Mr. Laine spent over 36 years in sales and management for industrial and aerospace products, including 20 years in his own business. A member of the Kiwanis Club of Richardson, he served as volunteer director of the Dallas Ramp Project from 1989 to 2005, when he left to found the Texas Ramp Project as a separate nonprofit serving all of Texas. He has been executive director since 2006. He holds a bachelor’s degree in sociology from St. Lawrence University.

Texas Demographics

Over 3.6 million Texans—12.6%—are age 65 or over, and 24% report an ambulatory disability. More than 1.6 million Texas men, women and children have a disability that may require a wheelchair or walker. Many of them are veterans. With Texas’ poverty rate at 14.9%, it is likely that there are a large number of people who need safe access to their homes but lack the means to obtain it.

GuideStar: 2019 Gold Seal of Transparency

Donate: Send check to Texas Ramp Project, P.O. Box 832065, Richardson, TX 75083-2065.

Why Texas Ramp Project?

Many of TRP’s clients have been housebound for months or years, or have been negotiating either steep steps or dilapidated or unsafe ramps, which puts them in harm’s way whenever they leave home. With a free ramp from TRP, these people gain independence, improved quality of life, and safe exit in the event of a fire or other emergency. In addition, their families and caregivers attain welcome relief. Many of the caregivers are elderly spouses and may be frail themselves.

We have also found that most elderly people prefer to age in place in their own home, surrounded by friends and family. But if their home is not accessible, they may end up in a nursing facility. A $700 ramp built by the Texas Ramp Project can save taxpayers up to $80,000 per year for an uninsured client to be housed in a nursing home.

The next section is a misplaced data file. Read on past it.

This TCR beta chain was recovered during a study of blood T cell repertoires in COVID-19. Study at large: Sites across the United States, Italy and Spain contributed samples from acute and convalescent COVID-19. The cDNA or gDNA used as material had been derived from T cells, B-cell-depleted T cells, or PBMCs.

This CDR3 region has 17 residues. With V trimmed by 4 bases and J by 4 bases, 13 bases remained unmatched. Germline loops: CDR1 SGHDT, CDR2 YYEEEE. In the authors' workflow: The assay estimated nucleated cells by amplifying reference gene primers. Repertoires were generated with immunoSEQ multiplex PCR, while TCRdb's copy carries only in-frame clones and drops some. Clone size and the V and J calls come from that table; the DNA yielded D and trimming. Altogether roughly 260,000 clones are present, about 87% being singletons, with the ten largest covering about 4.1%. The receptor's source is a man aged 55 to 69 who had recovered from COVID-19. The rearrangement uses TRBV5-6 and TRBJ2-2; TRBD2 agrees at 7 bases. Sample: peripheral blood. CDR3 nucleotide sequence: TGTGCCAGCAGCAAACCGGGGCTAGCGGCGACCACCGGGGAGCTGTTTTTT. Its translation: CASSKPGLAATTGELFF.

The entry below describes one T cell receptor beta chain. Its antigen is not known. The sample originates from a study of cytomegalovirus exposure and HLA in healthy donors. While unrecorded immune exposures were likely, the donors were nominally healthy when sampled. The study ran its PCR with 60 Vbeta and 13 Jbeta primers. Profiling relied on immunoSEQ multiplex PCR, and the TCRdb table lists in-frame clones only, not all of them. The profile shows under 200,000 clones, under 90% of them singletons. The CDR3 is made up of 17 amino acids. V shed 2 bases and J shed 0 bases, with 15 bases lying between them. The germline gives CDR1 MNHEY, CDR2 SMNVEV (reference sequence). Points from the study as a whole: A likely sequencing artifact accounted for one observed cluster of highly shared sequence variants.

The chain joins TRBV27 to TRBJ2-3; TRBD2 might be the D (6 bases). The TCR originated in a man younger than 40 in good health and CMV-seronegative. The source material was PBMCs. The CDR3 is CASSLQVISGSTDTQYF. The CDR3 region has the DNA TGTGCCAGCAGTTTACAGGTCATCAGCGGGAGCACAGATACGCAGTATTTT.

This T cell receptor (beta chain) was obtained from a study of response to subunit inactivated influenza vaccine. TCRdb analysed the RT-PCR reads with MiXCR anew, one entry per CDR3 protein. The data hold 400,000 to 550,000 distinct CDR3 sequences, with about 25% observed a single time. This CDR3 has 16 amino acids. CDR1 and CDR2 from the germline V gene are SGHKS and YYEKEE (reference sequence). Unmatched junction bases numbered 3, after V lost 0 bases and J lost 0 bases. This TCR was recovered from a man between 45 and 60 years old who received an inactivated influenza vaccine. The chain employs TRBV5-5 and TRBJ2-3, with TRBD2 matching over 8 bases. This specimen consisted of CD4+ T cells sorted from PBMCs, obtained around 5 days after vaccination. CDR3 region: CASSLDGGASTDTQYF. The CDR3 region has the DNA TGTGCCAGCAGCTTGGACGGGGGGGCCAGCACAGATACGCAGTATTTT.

TRP ramps follow ADA guidelines of 1 foot of slope for every inch of elevation. The ramps are built of pressure-treated lumber and are 48 inches wide, with a 3-1/2-inch kickboard and handrails to prevent tipping. The finished product is safe, strong and durable.

How to Get a Ramp

TRP does not accept direct referrals from clients or their families. Referrals must come from a third-party health care provider via the TRP website. (The provider qualifies the client as being in financial need.) The provider fills out the online referral form available on the “Request A Ramp” page on the TRP website. The form is sent to the region coordinator. A trained surveyor will visit the client and design a ramp at the preferred entry/exit that is appropriate in length, slope and direction. Based upon the survey, a volunteer construction crew led by a trained leader will then implement the design in about four to five hours.

A trained surveyor will visit the client and design a ramp at the preferred entry/exit that is appropriate in length, slope and direction. Based upon the survey, a volunteer construction crew led by a trained leader will then implement the design in about four to five hours.

John Laine

Executive Director

Garner McNett


Peter Heinkel

Vice President

Donna Burton


Molli Harris


Kay Champagne

Board Member

Stephen England

Board Member

Roy Harrington

Board Member

Myron Knudson

Board Member

Sandra Knutson

Board Member

Matt McGillen

Board Member

Marge Oberg

Board Member

Suraj Pelluru

Board Member

Gary Stopani

Board Member

Gary Gatzlaff

Board Member

Madison Lopez

Board Member
Brock Bayles, Board Member

Brock Bayles

Board Member